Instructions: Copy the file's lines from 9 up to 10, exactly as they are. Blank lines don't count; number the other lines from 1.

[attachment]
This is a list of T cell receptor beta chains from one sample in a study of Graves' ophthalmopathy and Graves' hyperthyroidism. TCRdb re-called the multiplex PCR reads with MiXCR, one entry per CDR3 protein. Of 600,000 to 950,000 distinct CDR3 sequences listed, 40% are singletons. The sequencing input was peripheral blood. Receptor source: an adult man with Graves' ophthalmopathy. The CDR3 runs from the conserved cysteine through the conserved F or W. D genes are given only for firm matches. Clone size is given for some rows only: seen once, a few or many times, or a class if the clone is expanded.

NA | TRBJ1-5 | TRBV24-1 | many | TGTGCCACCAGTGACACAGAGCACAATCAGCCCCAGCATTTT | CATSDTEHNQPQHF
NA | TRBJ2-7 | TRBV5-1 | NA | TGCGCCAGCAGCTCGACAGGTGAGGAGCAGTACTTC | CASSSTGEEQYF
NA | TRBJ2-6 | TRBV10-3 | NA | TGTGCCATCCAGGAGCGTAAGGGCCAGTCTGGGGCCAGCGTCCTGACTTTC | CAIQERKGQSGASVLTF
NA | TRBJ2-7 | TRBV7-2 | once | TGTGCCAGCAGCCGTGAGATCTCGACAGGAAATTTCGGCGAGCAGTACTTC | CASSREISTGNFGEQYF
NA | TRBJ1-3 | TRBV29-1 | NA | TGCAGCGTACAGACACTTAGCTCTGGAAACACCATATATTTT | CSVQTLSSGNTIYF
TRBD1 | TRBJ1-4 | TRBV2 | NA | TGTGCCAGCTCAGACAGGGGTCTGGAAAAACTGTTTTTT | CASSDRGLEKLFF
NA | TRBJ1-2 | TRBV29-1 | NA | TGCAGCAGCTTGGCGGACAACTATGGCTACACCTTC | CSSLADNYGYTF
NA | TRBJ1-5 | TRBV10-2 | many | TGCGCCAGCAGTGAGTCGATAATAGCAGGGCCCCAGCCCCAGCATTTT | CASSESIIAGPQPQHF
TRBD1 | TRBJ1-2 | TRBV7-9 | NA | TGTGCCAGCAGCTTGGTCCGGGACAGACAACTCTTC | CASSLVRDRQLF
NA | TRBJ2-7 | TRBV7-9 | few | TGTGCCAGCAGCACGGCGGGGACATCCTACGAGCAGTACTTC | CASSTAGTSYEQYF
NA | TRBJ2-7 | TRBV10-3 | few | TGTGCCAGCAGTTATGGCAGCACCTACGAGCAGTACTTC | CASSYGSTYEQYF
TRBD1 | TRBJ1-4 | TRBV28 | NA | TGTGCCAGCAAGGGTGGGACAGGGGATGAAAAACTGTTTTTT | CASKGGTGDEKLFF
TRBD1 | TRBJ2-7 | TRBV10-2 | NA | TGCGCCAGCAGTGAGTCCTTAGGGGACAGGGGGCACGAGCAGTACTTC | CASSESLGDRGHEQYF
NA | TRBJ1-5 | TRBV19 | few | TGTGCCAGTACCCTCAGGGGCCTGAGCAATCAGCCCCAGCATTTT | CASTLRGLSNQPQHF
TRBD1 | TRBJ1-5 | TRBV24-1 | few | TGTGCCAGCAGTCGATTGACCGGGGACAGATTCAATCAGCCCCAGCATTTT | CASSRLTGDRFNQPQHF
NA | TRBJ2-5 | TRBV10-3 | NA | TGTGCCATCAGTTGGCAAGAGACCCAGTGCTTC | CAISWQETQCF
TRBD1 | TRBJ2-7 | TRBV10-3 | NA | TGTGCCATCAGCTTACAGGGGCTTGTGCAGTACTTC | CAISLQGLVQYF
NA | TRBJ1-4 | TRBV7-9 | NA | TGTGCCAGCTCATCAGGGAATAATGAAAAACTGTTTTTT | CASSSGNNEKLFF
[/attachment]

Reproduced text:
NA | TRBJ1-5 | TRBV10-2 | many | TGCGCCAGCAGTGAGTCGATAATAGCAGGGCCCCAGCCCCAGCATTTT | CASSESIIAGPQPQHF
TRBD1 | TRBJ1-2 | TRBV7-9 | NA | TGTGCCAGCAGCTTGGTCCGGGACAGACAACTCTTC | CASSLVRDRQLF